Dear Soon-To-Be Masters in Education, Business, Policy, and Law:
While the education world is all atwitter about a potential reauthorization of ESEA, you are likely preoccupied with the question of where to begin your career as a system-level education leader. Having coached hundreds of graduate students through career transitions, I can tell you that most of your classmates will plant their flags in preeminent cities like New York, LA, Boston, or Chicago. But I encourage you to consider smaller cities that might be just off your radar which may be more beneficial as you look to put a new degree to work.
Being a big fish in a small pond can accelerate your career while adding vital skills and knowledge to a city’s education brain trust.
As a San Franciscan, I understand the pull toward top-tier cities. World-class food, entertainment, sports teams, and cultural attractions create an unending array of opportunities. The rich racial, ethnic, linguistic, and political diversity that one can witness on a cross town bus ride is at once humbling and stimulating. And a robust ecosystem of companies, government institutions, and nonprofit organizations provides an abundance of career advancement opportunities.
Not surprisingly, smaller cities struggle to attract people like you. Often perceived as isolated, less ambitious, or short on professional opportunity, they can be hastily canceled out from career equations. But this couldn’t be further from the truth.
The Cincinnati area, for instance, is home to more Fortune 500 company headquarters per capita than New York, Boston, Los Angeles, and Chicago making for an economically vibrant region with a generous philanthropic community. Nashville is a hotbed for live music, home to two professional sports teams, and was ranked one of Outside Magazine’s Greatest Places to Live in the US in 2014.
On the education front, many smaller cities are undertaking ambitious efforts to dramatically increase the number of high-quality schools within their limits. The Cleveland Plan (part of the Cleveland Metropolitan School District — a current Bellwether client), for example, is deliberately pursuing a city-wide portfolio model that aims to increase the number of high-quality district and charter schools, close down underperforming schools, transfer authority and resources to schools, phase in high-leverage system supports, and create an entity to uphold quality and accountability. Few plans like it exist in the country, even among big cities.
As I work with leaders and organizations in smaller cities around the country, I’m starting to think that lasting reform may have more potential in urban areas where the need for gap-closing schools is just as great but the distance between an idea and impact is shorter.
If you’re motivated, you can hatch, promote, fund, and launch an idea to a larger percentage of a population faster in a smaller city than in a multi-million person metropolis. When you can get all of a city’s decision-makers around a table, things can happen quickly.
Places like Detroit can afford someone like you a place to take on responsibility early, have exposure to senior leaders, advance often, become influential locally, make significant change, and be part of a larger renaissance – affordances not available in talent-saturated neighboring markets like Chicago until later in your career.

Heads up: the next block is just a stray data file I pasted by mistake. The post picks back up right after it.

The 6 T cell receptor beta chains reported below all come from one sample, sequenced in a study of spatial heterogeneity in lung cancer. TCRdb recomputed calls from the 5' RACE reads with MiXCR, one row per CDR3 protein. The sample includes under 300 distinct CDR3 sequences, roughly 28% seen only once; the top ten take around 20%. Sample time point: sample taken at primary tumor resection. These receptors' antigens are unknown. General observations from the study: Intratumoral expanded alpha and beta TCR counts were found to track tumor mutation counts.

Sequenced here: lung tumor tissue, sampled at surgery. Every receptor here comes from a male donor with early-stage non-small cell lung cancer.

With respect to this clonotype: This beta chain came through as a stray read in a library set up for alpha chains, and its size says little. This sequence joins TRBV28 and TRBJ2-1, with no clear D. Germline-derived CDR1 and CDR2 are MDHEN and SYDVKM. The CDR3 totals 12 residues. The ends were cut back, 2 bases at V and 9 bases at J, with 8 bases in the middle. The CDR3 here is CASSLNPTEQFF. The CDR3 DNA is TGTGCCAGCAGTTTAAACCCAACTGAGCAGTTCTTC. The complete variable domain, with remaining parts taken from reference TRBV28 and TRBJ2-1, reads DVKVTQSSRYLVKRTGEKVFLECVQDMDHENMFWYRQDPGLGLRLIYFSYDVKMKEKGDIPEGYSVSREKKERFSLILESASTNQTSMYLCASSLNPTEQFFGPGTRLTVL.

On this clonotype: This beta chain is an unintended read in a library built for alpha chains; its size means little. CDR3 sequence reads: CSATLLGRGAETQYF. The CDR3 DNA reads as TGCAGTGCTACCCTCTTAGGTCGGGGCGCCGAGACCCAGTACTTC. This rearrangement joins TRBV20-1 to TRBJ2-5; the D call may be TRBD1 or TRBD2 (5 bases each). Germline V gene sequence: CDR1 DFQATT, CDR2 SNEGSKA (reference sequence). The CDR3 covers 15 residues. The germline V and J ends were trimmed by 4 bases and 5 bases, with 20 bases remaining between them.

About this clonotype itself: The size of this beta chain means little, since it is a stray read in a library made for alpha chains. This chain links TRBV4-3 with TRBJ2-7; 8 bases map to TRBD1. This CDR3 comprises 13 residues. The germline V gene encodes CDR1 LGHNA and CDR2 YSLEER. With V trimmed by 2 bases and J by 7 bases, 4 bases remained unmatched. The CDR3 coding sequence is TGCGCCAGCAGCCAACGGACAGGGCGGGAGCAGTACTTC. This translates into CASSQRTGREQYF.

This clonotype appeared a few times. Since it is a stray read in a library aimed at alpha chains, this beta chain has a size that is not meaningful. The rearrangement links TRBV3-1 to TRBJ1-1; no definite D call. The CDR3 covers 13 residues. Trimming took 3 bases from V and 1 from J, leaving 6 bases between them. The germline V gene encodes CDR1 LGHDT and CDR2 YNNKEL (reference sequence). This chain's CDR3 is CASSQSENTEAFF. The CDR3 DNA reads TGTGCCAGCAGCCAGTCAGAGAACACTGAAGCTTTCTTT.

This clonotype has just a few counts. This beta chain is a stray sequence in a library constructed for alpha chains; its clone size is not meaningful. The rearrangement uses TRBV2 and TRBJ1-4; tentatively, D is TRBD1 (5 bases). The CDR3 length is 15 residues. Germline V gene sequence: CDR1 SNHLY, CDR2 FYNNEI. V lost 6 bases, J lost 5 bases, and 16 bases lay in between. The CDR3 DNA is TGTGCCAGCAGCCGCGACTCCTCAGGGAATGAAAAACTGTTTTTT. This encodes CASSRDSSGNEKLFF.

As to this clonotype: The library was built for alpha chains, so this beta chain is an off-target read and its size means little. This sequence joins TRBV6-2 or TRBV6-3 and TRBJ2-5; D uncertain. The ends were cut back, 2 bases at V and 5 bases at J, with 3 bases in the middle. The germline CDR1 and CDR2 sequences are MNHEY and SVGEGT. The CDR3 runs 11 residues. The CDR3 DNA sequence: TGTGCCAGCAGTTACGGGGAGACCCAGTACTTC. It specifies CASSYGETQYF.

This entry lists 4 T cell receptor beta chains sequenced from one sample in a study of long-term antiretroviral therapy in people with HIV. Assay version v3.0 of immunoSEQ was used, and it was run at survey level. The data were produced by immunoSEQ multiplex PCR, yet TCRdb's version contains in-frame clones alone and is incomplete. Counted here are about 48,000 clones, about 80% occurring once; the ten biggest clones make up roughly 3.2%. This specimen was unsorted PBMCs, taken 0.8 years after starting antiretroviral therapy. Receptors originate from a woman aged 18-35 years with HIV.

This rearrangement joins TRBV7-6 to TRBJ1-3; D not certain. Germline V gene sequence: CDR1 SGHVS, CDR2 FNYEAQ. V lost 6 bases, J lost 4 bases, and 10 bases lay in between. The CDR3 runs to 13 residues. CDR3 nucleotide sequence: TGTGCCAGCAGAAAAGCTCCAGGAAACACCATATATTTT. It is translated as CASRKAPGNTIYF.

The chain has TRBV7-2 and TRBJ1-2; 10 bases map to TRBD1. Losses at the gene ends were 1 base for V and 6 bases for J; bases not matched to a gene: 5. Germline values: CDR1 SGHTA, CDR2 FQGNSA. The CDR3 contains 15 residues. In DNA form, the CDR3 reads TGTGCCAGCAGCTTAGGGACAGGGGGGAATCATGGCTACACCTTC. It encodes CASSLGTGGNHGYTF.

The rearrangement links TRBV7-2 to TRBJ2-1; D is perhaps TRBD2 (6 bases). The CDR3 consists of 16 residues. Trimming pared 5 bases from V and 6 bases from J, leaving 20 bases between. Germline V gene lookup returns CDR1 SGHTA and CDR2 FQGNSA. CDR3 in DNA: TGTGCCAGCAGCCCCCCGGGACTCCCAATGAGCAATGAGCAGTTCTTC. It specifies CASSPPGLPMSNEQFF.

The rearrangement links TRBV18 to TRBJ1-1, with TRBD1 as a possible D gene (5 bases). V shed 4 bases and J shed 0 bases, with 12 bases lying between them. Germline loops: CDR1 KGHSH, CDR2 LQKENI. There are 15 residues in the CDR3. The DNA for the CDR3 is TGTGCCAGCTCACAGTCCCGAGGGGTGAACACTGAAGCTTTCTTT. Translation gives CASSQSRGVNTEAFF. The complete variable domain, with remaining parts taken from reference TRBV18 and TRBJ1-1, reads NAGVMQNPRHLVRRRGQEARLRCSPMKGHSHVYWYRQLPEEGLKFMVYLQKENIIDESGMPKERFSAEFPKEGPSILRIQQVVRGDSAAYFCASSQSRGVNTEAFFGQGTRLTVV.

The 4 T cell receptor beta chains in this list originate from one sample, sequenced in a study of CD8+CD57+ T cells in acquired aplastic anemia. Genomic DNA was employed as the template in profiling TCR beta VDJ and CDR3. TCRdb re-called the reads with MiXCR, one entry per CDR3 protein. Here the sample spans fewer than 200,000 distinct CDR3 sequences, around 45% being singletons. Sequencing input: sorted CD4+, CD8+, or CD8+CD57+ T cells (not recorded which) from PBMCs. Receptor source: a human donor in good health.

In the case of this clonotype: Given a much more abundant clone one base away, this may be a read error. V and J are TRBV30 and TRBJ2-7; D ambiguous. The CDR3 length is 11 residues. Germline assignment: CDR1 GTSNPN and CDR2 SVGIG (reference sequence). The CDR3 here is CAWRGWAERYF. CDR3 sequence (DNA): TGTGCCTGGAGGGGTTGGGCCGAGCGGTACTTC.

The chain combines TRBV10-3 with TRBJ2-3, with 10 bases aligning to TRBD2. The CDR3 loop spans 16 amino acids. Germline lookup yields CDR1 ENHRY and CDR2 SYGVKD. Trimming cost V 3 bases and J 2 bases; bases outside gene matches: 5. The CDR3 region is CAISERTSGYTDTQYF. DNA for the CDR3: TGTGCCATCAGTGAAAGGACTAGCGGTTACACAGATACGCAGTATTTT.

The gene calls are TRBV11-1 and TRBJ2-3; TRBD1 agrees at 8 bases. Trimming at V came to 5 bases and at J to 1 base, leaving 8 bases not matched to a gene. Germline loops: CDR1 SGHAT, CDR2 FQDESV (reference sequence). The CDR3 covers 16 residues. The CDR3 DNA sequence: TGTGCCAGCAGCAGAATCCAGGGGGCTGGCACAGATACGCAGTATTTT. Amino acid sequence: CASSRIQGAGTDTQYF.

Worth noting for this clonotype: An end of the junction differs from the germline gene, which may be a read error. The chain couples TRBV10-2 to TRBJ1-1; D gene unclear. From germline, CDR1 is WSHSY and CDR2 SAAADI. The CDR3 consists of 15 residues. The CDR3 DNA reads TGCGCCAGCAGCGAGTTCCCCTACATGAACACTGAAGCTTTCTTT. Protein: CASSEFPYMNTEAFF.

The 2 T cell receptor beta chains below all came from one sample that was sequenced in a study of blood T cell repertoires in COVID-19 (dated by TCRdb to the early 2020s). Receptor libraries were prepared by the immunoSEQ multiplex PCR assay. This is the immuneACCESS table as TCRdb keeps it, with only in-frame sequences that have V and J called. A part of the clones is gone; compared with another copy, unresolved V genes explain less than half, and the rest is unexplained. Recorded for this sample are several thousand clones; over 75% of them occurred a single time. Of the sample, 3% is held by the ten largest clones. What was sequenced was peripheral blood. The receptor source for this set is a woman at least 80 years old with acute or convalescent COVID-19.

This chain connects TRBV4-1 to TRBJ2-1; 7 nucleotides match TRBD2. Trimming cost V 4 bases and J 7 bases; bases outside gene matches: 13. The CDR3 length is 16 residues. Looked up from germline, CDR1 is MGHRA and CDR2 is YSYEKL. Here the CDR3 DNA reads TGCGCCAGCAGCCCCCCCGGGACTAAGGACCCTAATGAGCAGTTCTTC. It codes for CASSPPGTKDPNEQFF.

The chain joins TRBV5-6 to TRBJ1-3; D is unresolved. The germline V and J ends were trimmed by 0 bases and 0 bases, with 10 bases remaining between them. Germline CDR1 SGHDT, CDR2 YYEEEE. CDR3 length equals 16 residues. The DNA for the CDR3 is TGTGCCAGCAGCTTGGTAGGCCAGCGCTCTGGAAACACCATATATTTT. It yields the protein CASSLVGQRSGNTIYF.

Furthermore, many of the lessons to be learned about education reform and leadership translate from small cities to big ones, setting you up for a career elsewhere should you decide to move. Regardless of a city’s size, students, families, teachers, and principals experience the crushing challenges of poverty and failing schools in similar ways, and the efforts to improve schools in disadvantaged communities can be applied with sufficient considerations around context and scale.
Local foundations and harbormasters are beginning to recognize that in addition to investing money, one of their primary roles is to stock their education ecosystem with great people like you. But places like Kansas City and Cleveland haven’t yet gained traction nationally as attractive places to live and work among the young and talented education leadership set. This signals that local efforts have a long way to go before they create the buzz, success stories, and evangelists they need to get their talent flywheel spinning. It also means there’s huge opportunity for the sector’s top human capital organizations to expand to these locales and craft value propositions to recruit and retain talent in secondary markets.
Until routes to these compelling cities are put in place, it’ll be up to you to seek out and size up opportunities outside the mainstream. Look for strong leaders with bold plans, political alignment at the district, city, and state levels, local foundations pushing education initiatives, and a harbormaster organization coordinating city-wide efforts. Joining an organization when a respected new leader takes the helm can get you in on the ground level. Here’s one you might want to keep your eye on: Rhode Island education commissioner, Deborah Gist, might soon be hiring as the new superintendent in Tulsa.
Since it’s prediction season, I’ll share mine. Over the next few years, I expect more emerging and established education sector rock stars to take on leadership roles in high-potential, low-profile places where the need for better schools is dire and realizing ambitious, innovative plans seems a little more possible.
Will you be one of them?